Recovery after multilevel lumbar interbody fusion is similar between patients who receive weekly teriparatide and bisphosphonate therapy, according to study results published in Spine. Bone contact status after surgery was more predictive of bone fusion rates.

Weekly teriparatide has been shown to help achieve effective bone union after single-level lumbar interbody fusion. In a multicenter prospective randomized study, researchers aimed to determine whether weekly teriparatide improved bone union in patients who underwent multilevel lumbar interbody fusion and how the results compared with results achieved with standard bisphosphonate treatment. They also sought to determine the effect of bone contact status following surgery on recovery.

Patients (N=104) were recruited from 3 university hospitals in Japan and were ≥50 years of age, osteoporotic, and at high risk for fracture or lumbar degenerative disease. Patients were randomly assigned to the weekly teriparatide group (n=50; mean age, 72.5 years; 82% women) or bisphosphonate group (n=54; mean age, 72.0 years; 77.8% women). Teriparatide was administered subcutaneously from 1 week to 6 months postoperatively. Bisphosphonate therapies were administered either once monthly or once every 4 weeks with no dosage form restrictions. Of the patients who initiated teriparatide and bisphosphonate therapy, 47 and 52 completed treatment, respectively.

Bone fusion was assessed by dynamic x-ray and 3-dimensional computed tomography immediately after surgery and at 2, 4, and 6 months after the procedure. A fusion score was assigned based on stage: complete fusion (1 point), moderate fusion (2 points), and nonfusion (3 points). A total fusion score was assigned based on both sagittal and coronal views, for a total score range of 2 to 6 points. Bone contact status was evaluated within 2 weeks of surgery and was defined as a state in which the vertebral body and the transplanted bone were in contact at ≥50% of the endplate.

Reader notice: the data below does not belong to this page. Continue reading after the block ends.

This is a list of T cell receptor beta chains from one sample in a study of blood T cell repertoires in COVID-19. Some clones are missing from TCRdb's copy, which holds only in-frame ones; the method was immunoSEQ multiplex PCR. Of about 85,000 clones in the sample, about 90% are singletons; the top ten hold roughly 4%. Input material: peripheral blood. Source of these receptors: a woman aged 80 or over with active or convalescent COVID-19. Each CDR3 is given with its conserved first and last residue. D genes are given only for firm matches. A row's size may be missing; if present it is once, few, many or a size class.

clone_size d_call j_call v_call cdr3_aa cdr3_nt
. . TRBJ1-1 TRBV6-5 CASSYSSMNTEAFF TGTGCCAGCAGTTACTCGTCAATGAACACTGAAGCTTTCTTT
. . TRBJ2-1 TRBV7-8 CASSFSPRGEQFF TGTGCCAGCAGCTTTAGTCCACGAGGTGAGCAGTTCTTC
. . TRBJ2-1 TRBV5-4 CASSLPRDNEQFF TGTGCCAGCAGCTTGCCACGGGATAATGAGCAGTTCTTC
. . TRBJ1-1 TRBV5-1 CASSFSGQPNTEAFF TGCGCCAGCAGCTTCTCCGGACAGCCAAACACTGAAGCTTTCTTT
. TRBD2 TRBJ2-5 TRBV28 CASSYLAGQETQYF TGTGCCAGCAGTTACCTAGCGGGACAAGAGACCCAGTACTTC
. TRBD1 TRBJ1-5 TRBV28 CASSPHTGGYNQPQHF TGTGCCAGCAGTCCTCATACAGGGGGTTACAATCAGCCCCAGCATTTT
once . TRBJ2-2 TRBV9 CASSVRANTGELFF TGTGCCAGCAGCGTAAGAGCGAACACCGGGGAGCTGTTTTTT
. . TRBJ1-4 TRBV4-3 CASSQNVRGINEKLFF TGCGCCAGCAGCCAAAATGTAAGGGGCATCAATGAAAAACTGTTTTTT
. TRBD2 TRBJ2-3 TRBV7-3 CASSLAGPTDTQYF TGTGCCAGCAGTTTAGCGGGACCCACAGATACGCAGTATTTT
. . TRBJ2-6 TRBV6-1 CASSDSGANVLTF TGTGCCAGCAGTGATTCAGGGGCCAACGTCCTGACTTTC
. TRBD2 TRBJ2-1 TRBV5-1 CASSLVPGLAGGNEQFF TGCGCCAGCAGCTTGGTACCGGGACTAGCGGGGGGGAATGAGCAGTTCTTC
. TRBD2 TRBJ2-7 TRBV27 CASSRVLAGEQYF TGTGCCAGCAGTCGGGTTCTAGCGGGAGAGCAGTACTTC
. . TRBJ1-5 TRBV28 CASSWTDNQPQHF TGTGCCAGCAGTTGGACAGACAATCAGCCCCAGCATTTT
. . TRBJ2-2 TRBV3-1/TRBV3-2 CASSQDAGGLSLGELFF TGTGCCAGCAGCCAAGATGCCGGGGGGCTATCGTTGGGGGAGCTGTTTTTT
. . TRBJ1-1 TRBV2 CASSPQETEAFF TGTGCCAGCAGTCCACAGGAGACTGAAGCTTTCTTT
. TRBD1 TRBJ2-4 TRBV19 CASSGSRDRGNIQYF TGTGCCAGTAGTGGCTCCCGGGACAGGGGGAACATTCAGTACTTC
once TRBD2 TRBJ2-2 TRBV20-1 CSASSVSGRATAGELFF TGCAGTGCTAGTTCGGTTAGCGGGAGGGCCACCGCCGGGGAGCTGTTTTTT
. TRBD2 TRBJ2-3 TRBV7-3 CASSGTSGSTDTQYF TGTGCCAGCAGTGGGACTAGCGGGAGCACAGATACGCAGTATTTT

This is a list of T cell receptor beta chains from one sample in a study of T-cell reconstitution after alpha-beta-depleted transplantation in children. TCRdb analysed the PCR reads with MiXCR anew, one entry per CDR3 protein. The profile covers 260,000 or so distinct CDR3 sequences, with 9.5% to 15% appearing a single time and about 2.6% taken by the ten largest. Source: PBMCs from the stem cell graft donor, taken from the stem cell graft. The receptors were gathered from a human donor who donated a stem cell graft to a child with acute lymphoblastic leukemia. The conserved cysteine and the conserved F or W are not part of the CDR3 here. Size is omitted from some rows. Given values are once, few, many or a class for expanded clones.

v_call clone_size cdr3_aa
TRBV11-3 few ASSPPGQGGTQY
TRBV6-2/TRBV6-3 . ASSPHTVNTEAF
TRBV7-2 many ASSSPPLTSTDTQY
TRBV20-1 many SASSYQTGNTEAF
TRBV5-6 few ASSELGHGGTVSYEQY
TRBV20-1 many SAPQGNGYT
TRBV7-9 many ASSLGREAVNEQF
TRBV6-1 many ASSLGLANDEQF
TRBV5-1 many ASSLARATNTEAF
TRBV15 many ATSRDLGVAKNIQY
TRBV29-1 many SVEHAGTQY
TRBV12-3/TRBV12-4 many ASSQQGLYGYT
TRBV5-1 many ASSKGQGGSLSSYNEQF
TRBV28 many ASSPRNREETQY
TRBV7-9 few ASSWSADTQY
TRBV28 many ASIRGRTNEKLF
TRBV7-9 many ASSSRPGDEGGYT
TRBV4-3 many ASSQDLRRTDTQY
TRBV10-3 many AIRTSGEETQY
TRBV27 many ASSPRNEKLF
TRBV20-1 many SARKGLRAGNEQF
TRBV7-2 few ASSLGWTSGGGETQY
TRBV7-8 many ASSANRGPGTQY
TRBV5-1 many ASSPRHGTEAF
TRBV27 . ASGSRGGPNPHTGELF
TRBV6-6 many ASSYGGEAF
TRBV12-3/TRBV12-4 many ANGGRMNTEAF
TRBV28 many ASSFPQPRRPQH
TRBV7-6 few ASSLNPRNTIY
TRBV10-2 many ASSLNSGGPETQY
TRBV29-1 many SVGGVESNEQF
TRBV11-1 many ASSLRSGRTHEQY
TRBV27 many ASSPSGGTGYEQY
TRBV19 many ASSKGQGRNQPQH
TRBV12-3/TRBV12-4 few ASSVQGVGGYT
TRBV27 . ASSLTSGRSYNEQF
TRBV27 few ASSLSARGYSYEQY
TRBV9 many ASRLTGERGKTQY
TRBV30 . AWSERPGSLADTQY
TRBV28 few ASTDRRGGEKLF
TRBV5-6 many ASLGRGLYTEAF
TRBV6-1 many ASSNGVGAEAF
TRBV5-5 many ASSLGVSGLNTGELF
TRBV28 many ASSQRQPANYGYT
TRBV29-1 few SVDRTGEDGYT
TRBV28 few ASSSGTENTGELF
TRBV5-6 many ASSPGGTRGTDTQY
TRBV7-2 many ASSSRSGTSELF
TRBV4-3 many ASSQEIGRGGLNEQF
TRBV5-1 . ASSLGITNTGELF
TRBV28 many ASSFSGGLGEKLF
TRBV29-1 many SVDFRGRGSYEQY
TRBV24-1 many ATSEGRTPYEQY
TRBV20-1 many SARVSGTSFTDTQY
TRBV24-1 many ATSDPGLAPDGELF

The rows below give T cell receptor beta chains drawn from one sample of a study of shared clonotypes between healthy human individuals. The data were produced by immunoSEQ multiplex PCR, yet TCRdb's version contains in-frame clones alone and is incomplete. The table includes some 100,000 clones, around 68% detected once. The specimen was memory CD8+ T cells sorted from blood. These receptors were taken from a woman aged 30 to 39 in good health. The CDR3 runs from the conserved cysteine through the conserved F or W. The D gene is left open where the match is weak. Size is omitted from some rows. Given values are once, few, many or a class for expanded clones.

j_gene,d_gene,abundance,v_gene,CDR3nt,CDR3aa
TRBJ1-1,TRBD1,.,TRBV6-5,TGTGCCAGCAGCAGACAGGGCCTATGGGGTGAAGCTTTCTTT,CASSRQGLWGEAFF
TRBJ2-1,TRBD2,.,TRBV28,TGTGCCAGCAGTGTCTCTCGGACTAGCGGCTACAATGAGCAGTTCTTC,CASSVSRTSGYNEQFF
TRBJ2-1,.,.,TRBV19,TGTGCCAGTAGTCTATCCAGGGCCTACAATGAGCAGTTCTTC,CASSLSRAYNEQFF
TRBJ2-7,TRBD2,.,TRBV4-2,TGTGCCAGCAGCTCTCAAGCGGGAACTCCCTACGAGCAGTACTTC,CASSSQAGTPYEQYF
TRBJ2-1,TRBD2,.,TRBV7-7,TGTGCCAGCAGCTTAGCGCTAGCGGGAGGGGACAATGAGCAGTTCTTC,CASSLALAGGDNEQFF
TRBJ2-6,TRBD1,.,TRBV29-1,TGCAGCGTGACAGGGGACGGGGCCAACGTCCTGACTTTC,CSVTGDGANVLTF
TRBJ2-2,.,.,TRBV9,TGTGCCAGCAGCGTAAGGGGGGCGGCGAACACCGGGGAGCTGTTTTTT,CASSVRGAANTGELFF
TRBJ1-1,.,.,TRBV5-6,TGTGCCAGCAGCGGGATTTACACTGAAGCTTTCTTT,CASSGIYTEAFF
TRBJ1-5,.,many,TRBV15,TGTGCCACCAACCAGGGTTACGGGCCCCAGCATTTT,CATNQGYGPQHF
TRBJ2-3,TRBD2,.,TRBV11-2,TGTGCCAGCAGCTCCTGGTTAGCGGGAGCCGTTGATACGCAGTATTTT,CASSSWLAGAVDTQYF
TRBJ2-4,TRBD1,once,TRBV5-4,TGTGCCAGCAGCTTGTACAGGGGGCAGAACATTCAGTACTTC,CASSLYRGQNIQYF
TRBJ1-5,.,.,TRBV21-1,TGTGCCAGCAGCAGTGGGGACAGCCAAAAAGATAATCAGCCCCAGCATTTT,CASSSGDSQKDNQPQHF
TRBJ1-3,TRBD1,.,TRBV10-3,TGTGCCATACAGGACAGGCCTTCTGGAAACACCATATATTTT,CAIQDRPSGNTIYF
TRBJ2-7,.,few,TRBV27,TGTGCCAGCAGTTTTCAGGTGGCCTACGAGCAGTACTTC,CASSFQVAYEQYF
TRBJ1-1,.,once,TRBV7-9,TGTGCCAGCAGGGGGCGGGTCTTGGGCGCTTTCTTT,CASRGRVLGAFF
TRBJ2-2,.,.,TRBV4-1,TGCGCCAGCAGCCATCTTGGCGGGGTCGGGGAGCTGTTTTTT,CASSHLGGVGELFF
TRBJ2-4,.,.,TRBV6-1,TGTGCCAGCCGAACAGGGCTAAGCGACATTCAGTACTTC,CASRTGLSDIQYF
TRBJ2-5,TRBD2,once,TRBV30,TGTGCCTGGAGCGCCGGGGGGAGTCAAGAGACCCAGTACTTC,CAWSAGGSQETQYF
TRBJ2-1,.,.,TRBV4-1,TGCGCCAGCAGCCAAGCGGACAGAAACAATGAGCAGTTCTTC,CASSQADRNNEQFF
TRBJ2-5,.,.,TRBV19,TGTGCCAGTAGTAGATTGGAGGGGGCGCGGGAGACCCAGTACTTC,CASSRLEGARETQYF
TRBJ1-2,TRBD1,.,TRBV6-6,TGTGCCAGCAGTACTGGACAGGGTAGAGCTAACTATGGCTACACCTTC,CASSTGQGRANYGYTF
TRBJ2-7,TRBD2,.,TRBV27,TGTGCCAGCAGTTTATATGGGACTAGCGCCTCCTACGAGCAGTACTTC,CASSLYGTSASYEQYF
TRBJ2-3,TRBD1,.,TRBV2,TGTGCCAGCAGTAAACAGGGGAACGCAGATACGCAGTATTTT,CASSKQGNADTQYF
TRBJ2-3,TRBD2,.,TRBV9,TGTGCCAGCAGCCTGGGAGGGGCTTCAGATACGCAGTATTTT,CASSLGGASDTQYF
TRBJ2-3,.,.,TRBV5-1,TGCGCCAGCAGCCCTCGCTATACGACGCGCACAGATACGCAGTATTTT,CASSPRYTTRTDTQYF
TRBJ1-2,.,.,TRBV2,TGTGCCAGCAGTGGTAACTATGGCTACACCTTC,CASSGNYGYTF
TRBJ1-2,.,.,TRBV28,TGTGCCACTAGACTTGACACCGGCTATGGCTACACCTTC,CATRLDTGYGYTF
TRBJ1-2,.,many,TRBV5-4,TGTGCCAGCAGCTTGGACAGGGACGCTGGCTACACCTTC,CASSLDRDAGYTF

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At 2, 4, and 6 months postoperation, bone fusion scores were 3.9±0.2, 3.3±0.2, and 3.8±0.2 points in the weekly teriparatide group, respectively, and 4.1±0.1, 3.4±0.1, and 4.2±0.2 in the bisphosphonate group, respectively. At 6 months, the rate of bone fusion tended to be higher in the weekly teriparatide group compared with the bisphosphonate group (46.8% vs 32.7%), though this difference was nonsignificant. Clinical outcomes, as assessed by the Japanese Orthopaedic Association Back Pain Evaluation Questionnaire and the Oswetry Disability Index, were significantly improved in both groups at 6 months compared with baseline levels but were not different between groups.

Bone contact status was associated with a significantly higher rate of bone fusion at 2 (P <.001), 4 (P <.001), and 6 months (P =.001). At 6 months postoperation, fusion rates in patients with bone contact after surgery were 5 times higher than those in patients without bone contact (47.4% vs 9.5%). All patients without bone contact after surgery who achieved bone fusion at 6 months (n=2) had received weekly teriparatide.

A lower rate of bone fusion was observed for patients who received multilevel lumbar interbody fusion (46.8%) compared with that in patients who received single-level lumbar interbody fusion (69.0%; P <.001), which correlated with higher bone fusion scores for the multilevel group at 2, 4, and 6 months postoperative (P <.05 for all).

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The researchers noted that the small sample size and short postoperative observation period represented limitations to the study. Given the lack of research on the effects of these therapies on bone fusion after surgery, it is unclear whether the 6-month observation period allowed for meaningful evaluation of effects.

Although teriparatide improved patient outcomes following bone fusion, the researchers concluded that there was no significant improvement over the bisphosphonate group with regard to bone fusion rates or bone fusion scores. Bone contact status immediately after surgery, however, was significantly correlated with bone fusion outcomes. Additionally, as they expected, bone fusion was more difficult to achieve following multilevel lumbar interbody fusion than after single-level lumbar interbody fusion. The study authors noted that “[c]areful cartilage endplate dissection and adequate bone grafting are therefore needed to improve bone fusion rate when performing [multilevel interbody lumbar fusion].”

Reference

Oba H, Takahashi J, Yokomichi H, et al. Weekly teriparatide versus bisphosphonate for bone union during six months after multi-level lumbar interbody fusion for osteoporotic patients: a multicenter, prospective, randomized study [published online February 11, 2020]. Spine. doi:10.1097/BRS.0000000000003426

This article originally appeared on Endocrinology Advisor